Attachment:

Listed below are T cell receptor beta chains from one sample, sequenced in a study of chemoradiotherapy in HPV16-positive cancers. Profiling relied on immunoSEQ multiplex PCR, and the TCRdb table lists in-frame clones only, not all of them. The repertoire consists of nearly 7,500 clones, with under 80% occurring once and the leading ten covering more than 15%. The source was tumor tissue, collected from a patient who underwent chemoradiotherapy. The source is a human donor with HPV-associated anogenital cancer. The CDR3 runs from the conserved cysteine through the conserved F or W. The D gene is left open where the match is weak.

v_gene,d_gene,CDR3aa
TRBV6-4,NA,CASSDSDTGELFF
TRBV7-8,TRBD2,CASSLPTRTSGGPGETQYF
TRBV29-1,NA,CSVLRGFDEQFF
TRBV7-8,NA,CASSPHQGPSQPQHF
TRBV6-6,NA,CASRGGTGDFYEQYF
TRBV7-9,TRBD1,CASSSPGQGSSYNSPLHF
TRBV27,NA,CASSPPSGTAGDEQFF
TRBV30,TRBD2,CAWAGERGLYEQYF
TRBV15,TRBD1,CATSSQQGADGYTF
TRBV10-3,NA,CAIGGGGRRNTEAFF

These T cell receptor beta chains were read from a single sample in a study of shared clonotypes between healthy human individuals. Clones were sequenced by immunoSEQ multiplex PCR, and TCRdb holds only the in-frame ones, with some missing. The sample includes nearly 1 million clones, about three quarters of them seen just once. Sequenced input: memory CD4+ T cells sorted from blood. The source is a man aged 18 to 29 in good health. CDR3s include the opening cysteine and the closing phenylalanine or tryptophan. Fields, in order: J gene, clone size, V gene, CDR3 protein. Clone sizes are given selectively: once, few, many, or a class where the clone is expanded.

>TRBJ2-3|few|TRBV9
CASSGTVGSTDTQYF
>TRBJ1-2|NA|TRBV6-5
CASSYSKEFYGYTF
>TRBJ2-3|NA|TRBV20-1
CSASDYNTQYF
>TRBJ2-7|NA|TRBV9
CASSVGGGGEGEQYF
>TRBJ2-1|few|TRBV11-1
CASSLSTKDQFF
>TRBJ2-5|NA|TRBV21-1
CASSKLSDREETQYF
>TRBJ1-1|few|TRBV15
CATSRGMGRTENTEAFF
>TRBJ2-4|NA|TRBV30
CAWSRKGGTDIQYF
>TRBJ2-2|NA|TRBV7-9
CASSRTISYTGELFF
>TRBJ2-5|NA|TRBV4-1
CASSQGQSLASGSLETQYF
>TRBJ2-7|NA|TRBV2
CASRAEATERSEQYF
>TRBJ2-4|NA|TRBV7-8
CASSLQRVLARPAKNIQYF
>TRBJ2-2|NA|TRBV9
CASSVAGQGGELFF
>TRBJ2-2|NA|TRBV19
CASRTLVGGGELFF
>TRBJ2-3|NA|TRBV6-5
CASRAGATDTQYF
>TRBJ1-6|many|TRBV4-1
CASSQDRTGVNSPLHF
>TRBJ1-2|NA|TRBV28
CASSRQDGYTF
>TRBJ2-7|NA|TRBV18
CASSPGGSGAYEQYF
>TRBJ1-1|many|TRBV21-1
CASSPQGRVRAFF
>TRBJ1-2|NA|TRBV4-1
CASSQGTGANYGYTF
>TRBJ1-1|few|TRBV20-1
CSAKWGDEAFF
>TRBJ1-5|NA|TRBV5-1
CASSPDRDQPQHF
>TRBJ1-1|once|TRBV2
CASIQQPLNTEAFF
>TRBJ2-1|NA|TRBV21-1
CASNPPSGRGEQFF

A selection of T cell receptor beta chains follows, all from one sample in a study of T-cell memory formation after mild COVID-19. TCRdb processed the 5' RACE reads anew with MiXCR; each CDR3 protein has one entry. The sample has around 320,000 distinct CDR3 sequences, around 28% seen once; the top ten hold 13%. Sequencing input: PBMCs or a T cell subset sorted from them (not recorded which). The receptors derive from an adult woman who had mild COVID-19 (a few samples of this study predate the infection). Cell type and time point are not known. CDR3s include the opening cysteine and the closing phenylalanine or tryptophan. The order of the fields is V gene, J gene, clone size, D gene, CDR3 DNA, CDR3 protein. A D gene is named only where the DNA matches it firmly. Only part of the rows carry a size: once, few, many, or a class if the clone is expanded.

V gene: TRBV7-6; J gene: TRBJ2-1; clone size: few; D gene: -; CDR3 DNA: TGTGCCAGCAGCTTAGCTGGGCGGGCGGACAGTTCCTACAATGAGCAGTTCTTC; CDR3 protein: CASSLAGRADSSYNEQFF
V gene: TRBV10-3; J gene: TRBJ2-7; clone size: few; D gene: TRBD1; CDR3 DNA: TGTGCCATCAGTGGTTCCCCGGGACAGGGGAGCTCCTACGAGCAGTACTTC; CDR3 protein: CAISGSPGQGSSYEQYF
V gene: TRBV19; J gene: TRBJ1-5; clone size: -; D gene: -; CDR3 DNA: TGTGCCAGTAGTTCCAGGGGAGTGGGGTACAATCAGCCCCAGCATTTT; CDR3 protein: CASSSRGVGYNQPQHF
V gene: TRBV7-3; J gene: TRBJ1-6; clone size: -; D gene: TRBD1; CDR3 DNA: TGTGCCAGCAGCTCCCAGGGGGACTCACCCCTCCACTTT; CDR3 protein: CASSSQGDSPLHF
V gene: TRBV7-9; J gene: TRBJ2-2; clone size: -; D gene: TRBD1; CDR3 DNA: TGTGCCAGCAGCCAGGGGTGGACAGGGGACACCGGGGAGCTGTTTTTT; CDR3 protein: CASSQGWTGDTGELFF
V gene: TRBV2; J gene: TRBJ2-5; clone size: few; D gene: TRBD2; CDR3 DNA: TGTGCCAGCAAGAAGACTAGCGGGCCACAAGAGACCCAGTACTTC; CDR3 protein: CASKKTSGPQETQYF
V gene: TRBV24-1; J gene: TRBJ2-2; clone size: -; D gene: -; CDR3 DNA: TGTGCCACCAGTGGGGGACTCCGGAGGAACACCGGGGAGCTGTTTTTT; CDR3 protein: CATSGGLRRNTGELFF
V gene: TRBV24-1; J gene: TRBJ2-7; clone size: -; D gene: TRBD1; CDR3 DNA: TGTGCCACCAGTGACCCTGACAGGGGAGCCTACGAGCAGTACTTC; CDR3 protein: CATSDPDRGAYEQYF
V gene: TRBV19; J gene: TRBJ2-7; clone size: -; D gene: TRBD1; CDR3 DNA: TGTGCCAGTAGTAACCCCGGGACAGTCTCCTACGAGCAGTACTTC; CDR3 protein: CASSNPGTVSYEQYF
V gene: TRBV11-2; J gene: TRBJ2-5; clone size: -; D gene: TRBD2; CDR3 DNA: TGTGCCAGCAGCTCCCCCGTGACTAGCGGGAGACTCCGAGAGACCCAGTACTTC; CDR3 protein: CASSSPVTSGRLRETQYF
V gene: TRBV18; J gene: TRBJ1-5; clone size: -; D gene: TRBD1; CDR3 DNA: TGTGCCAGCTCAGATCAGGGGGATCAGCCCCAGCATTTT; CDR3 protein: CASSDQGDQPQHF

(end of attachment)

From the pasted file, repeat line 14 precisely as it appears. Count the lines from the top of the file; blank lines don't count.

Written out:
>TRBJ2-3|few|TRBV9